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Prop 8 Information

Decline in Market Value – Prop 8

Proposition 8, passed in November 1978, amended Proposition 13 to recognize declines in value for property tax purposes. As a result, Revenue & Taxation Code Section 51 requires the Assessor to annually enroll either a property’s Proposition 13 base year value factored for inflation, or its market value as of January 1st, whichever is less.

Decline in market value, Prop 8 assessments, are TEMPORARY reductions that recognize the fact that the market value as of the January 1 lien date of a property has fallen below its current Prop 13 factored value. Once a Prop 8 reduced value has been enrolled, that property’s value must be reviewed each year as of the January 1st lien date, to determine whether its market value is less than its Prop 13 factored value. Prop 8 values can change from year to year as the market fluctuates. When the market value of the Prop 8 property increases above its Prop 13 factored value, the Assessor will once again enroll its Prop 13 factored value. In no case may a value higher than a property’s Prop 13 factored value be enrolled.

Properties enrolled under Prop 8 provisions are not subject to the 2% annual increase limitation that applies to those enrolled under Prop 13 provisions.

The Prop 8 Process is as follows:

Property owner provides Assessor with facts they feel justify a reduction in value and requests a review of the property’s value. (The Assessor may initiate the review if the problem is discovered independently*.)

Appraisal staff reviews market data, estimates the property’s market value as of January 1st and then compares this market value to the property’s current Prop 13 factored base year value.

If the January 1 market value is below factored Prop 13 value, then:

  • Assessed value is lowered to market value for next fiscal year.
  • Owner is notified of reduced value.
  • New tax bill is based on lower value for next fiscal year.
  • The following year, Assessor repeats process and enrolls the January 1 market value at that time or Prop 13 factored value, whichever is lower.

If January 1 market value is higher than factored Prop 13 value, then:

  • No change in assessed value is made, and
  • Owner is notified that value will not be reduced.
  • If owner still feels value should be reduced, then owner may file an assessment appeal with the Assessment Appeals Board, from July 2nd – Nov 30th each year. This requires a $30 filing fee to Sacramento County Assessment Appeals.
  • Appeals Board hears evidence from owner/owner’s representative and Assessor; the Board then determines proper assessed value.

*The Assessor may also initiate the Prop 8 process without a request from an owner.

Although the market values of all properties may suffer a significant decline during a recession, not all will qualify for a Prop 8 reduction. The current market value must fall below the Prop 13 factored base year value (assessed value) before the Assessor can recognize the decline. Following are examples of how the Assessor processes declines in value.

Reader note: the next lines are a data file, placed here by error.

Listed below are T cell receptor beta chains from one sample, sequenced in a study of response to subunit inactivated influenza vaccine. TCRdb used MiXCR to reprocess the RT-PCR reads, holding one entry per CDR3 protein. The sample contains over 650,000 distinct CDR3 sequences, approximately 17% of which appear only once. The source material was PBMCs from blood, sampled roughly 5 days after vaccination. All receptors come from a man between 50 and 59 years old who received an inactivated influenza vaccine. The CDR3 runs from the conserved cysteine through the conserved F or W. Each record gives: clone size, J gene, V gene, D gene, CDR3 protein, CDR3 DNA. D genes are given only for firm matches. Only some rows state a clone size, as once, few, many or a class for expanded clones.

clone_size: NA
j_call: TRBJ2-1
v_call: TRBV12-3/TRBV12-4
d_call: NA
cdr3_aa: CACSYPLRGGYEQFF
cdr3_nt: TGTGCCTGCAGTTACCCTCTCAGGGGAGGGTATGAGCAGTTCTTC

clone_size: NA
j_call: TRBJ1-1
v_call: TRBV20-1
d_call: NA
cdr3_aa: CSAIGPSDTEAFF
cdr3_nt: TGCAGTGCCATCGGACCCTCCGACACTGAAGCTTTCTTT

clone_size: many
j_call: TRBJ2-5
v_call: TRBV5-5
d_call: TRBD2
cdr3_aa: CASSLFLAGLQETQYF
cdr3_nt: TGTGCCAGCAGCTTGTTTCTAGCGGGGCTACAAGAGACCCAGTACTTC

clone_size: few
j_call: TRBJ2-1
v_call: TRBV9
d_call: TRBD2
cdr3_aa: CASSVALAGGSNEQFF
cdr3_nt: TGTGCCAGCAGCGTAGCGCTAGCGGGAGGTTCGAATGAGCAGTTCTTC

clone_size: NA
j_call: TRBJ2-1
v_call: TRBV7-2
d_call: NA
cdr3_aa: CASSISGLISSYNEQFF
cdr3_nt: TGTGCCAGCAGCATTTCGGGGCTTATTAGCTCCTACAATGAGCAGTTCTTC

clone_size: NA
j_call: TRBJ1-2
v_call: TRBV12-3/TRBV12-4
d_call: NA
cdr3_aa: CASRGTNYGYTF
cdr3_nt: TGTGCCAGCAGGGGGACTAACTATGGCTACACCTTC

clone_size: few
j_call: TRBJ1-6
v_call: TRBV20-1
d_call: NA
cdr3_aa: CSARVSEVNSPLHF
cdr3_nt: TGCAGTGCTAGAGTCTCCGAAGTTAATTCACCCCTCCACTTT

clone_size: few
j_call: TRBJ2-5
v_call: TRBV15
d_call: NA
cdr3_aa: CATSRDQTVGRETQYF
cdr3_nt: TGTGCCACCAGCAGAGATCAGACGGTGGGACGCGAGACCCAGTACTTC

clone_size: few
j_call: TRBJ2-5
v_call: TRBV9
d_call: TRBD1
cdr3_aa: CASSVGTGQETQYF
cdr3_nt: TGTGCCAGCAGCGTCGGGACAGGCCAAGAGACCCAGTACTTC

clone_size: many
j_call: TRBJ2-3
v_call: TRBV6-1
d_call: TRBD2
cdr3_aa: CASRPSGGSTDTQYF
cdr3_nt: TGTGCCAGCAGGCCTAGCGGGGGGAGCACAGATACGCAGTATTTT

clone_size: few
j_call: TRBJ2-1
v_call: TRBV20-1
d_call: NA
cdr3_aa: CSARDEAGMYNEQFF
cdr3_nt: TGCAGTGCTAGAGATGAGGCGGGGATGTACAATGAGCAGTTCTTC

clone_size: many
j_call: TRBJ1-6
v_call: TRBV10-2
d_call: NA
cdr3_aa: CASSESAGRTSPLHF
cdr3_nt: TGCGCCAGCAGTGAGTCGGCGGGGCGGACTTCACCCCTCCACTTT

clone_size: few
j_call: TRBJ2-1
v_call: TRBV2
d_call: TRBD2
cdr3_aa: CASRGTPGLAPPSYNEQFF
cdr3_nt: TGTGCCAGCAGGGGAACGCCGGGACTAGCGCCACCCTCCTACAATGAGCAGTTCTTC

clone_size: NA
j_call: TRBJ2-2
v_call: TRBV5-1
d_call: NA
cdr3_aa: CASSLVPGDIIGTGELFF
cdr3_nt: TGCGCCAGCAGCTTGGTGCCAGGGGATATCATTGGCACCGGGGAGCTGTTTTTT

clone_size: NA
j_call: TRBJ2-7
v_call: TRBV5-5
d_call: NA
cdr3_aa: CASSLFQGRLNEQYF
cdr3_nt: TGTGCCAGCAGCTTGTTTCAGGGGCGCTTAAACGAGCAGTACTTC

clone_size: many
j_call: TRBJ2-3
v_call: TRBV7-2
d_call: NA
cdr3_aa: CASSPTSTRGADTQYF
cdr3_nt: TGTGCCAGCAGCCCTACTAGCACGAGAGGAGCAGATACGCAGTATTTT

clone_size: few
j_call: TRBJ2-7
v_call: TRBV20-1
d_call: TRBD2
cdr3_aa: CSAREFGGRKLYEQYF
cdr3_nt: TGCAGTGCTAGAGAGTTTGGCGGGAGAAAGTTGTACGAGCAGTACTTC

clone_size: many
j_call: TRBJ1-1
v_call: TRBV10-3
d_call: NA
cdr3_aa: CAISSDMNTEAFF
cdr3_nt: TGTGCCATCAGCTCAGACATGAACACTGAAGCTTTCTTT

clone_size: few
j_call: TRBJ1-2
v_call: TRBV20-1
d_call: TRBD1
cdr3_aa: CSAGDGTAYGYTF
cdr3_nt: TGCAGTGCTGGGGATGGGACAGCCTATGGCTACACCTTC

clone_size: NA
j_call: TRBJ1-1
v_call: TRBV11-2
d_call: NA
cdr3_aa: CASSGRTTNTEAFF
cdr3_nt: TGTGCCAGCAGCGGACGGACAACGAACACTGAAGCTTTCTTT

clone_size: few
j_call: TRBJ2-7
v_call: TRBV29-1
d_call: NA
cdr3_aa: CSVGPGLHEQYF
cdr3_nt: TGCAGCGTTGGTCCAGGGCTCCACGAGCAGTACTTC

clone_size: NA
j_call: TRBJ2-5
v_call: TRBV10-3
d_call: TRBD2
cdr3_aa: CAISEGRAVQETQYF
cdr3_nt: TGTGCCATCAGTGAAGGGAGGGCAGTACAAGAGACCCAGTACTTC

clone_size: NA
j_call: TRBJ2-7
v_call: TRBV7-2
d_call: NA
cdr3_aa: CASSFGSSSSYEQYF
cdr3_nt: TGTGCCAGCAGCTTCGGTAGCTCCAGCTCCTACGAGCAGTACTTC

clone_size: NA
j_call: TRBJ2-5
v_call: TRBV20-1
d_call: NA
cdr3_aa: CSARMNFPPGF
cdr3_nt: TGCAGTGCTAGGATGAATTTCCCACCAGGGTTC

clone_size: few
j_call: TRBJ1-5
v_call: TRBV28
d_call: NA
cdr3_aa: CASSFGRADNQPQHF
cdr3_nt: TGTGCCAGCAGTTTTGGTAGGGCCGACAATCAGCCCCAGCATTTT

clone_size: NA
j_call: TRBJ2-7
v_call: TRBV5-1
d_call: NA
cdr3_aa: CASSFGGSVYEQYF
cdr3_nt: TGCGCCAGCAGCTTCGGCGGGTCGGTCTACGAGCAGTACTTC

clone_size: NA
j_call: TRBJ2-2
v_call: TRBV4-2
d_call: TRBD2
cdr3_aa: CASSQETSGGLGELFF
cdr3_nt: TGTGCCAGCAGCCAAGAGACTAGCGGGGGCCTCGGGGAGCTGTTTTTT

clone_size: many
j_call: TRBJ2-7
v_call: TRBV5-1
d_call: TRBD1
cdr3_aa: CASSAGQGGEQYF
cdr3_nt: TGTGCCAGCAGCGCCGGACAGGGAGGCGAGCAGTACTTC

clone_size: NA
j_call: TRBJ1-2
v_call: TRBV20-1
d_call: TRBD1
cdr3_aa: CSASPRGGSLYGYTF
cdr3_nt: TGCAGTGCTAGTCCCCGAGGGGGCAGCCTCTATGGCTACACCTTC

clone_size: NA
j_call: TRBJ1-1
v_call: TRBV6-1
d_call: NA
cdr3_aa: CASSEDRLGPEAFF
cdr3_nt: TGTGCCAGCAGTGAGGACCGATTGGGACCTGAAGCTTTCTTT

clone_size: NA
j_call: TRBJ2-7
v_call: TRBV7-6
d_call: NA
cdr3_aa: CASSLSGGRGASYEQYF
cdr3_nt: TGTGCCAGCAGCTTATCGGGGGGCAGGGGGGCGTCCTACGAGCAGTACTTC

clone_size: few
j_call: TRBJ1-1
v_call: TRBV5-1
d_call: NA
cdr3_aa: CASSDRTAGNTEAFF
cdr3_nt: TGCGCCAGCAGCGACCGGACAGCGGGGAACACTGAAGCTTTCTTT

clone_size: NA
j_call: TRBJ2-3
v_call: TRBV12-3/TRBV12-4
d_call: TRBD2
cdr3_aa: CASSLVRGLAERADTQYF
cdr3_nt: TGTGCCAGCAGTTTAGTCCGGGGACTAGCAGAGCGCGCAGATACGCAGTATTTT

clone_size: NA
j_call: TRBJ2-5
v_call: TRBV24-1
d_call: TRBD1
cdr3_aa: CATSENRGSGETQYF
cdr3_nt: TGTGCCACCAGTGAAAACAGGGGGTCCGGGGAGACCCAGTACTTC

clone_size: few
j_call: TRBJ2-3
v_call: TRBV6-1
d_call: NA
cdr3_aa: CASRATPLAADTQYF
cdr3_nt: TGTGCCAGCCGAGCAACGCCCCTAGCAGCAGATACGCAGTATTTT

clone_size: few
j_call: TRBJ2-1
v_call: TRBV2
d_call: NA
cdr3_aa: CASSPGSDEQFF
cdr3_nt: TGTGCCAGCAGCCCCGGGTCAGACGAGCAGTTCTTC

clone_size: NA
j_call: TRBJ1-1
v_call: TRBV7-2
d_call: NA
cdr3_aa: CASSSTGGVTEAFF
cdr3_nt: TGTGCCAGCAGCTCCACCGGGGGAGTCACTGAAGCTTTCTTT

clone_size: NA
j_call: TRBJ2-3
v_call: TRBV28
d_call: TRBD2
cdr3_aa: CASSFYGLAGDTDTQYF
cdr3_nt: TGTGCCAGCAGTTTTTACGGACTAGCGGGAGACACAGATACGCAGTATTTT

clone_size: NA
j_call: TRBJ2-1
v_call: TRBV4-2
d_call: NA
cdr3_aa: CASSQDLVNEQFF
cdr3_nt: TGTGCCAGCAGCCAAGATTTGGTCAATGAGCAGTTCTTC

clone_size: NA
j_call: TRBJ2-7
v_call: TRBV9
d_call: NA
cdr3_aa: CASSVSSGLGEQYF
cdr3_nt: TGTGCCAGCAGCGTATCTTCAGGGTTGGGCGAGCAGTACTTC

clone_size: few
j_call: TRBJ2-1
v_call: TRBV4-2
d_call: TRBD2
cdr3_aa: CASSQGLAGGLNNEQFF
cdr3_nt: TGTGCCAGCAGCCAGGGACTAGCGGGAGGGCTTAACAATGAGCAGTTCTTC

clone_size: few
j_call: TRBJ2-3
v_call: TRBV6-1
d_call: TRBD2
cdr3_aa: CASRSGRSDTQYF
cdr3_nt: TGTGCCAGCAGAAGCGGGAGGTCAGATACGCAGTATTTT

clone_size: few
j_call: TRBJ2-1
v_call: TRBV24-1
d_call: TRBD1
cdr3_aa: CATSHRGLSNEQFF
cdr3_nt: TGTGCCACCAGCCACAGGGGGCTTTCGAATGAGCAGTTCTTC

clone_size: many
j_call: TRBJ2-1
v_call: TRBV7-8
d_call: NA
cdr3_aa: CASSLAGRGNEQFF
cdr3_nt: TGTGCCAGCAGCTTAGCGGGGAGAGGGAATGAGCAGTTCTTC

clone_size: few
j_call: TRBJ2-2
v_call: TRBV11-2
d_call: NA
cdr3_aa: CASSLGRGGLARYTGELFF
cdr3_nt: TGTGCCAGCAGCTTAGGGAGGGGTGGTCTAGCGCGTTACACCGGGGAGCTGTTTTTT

Examples of Assessments Involving Properties Declining in Value:

Example 1

Home purchased January 2005, for $400,000 and assessed with $400,000 base year value.

On January 1, 2006, factored base year (assessed) value is $408,000 ($400,000 +2% inflation) but market value has declined to $300,000.

Action: Assessor reduces assessed value to $300,000 for 2006-2007 assessment roll.

On January 1, 2007, the home’s value continues to decline and is now $280,000, while its factored base year value has risen to $416,160 ($400,000 +2% inflation compounded for 2 years).

Action: Assessor reduces assessed value to $280,000 for 2007-2008 assessment roll.

On January 1, 2008, the homes market value increases to $350,000 while its factored base year value rises to $424,483 ($400,000 +2% inflation compounded for 3 years).

Action: Assessor raises assessed value to $350,000 for 2008-2009 assessment roll.

On January 1, 2009, the home’s market value increases to $450,000 while its factored base year value rises to $432,972 ($400,000 +2% inflation compounded for 4 years).

Action: Assessor reinstates factored base year value of $432,972 for the 2009-10 assessment roll.

Example 2

Home is purchased in 1986 for $130,000.

On January 1, 2005, the current market value of the home has risen to $300,000 well above its Prop 13 factored base year value of $185,713 ($130,000 + 2% inflation compounded for 19 years).

For January 1, 2006, the market value falls to $200,000. This is still above the Prop13 factored base year value of $189,427 ($130,000 + 2% inflation compounded for 20 years).

No Prop 8 reduction is granted for the 2006-2007 assessment year, even though the property has lost $100,000 in value over the last year. The factored base year value ($189,427) is still less than the market value ($200,000).

It is important to understand that Prop 8 reductions are not permanent and may decrease or increase more than 2% from year to year. Also, Prop 13 base year values suspended by Prop 8 values continue to increase by an annual inflation factor of no more than 2% per year.

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